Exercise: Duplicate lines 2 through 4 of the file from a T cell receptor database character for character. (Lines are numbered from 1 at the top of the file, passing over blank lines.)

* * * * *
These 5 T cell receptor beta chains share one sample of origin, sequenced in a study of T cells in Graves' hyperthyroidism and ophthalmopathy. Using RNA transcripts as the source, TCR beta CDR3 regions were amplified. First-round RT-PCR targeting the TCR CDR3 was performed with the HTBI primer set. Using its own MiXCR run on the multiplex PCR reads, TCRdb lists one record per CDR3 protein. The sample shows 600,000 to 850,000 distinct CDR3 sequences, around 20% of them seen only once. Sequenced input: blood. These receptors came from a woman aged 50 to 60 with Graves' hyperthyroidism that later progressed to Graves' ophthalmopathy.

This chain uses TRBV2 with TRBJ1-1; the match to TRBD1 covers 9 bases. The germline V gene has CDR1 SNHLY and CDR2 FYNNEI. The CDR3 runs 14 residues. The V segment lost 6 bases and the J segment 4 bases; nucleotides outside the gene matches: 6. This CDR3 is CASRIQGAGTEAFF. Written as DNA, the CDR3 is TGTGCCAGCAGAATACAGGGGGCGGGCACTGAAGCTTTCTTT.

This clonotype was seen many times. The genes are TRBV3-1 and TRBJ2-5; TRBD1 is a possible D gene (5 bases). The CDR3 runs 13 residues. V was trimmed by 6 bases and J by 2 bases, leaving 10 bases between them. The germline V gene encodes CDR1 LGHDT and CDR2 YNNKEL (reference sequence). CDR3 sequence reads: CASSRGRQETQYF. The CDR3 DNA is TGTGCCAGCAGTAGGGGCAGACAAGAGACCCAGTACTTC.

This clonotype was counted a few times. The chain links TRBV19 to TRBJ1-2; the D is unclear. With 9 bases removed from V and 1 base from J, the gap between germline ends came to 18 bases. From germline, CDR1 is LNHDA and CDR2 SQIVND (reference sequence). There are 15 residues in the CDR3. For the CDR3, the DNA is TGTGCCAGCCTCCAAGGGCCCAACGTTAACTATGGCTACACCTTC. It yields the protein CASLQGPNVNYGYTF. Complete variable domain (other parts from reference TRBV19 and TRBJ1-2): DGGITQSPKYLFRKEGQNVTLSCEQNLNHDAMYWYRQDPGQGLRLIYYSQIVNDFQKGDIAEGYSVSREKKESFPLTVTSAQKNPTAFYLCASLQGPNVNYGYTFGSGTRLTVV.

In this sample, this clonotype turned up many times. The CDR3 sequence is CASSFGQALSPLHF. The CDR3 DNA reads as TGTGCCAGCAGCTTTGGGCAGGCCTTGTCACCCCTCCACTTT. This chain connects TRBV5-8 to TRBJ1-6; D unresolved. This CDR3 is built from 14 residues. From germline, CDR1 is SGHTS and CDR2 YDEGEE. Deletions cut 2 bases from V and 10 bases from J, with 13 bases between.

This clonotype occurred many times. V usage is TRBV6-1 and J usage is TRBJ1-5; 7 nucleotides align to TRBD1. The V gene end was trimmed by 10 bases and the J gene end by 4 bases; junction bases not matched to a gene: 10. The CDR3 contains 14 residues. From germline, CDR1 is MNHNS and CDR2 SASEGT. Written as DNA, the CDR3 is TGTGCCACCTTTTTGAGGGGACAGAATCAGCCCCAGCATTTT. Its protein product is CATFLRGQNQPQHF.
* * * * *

This chain uses TRBV2 with TRBJ1-1; the match to TRBD1 covers 9 bases. The germline V gene has CDR1 SNHLY and CDR2 FYNNEI. The CDR3 runs 14 residues. The V segment lost 6 bases and the J segment 4 bases; nucleotides outside the gene matches: 6. This CDR3 is CASRIQGAGTEAFF. Written as DNA, the CDR3 is TGTGCCAGCAGAATACAGGGGGCGGGCACTGAAGCTTTCTTT.

This clonotype was seen many times. The genes are TRBV3-1 and TRBJ2-5; TRBD1 is a possible D gene (5 bases). The CDR3 runs 13 residues. V was trimmed by 6 bases and J by 2 bases, leaving 10 bases between them. The germline V gene encodes CDR1 LGHDT and CDR2 YNNKEL (reference sequence). CDR3 sequence reads: CASSRGRQETQYF. The CDR3 DNA is TGTGCCAGCAGTAGGGGCAGACAAGAGACCCAGTACTTC.

This clonotype was counted a few times. The chain links TRBV19 to TRBJ1-2; the D is unclear. With 9 bases removed from V and 1 base from J, the gap between germline ends came to 18 bases. From germline, CDR1 is LNHDA and CDR2 SQIVND (reference sequence). There are 15 residues in the CDR3. For the CDR3, the DNA is TGTGCCAGCCTCCAAGGGCCCAACGTTAACTATGGCTACACCTTC. It yields the protein CASLQGPNVNYGYTF. Complete variable domain (other parts from reference TRBV19 and TRBJ1-2): DGGITQSPKYLFRKEGQNVTLSCEQNLNHDAMYWYRQDPGQGLRLIYYSQIVNDFQKGDIAEGYSVSREKKESFPLTVTSAQKNPTAFYLCASLQGPNVNYGYTFGSGTRLTVV.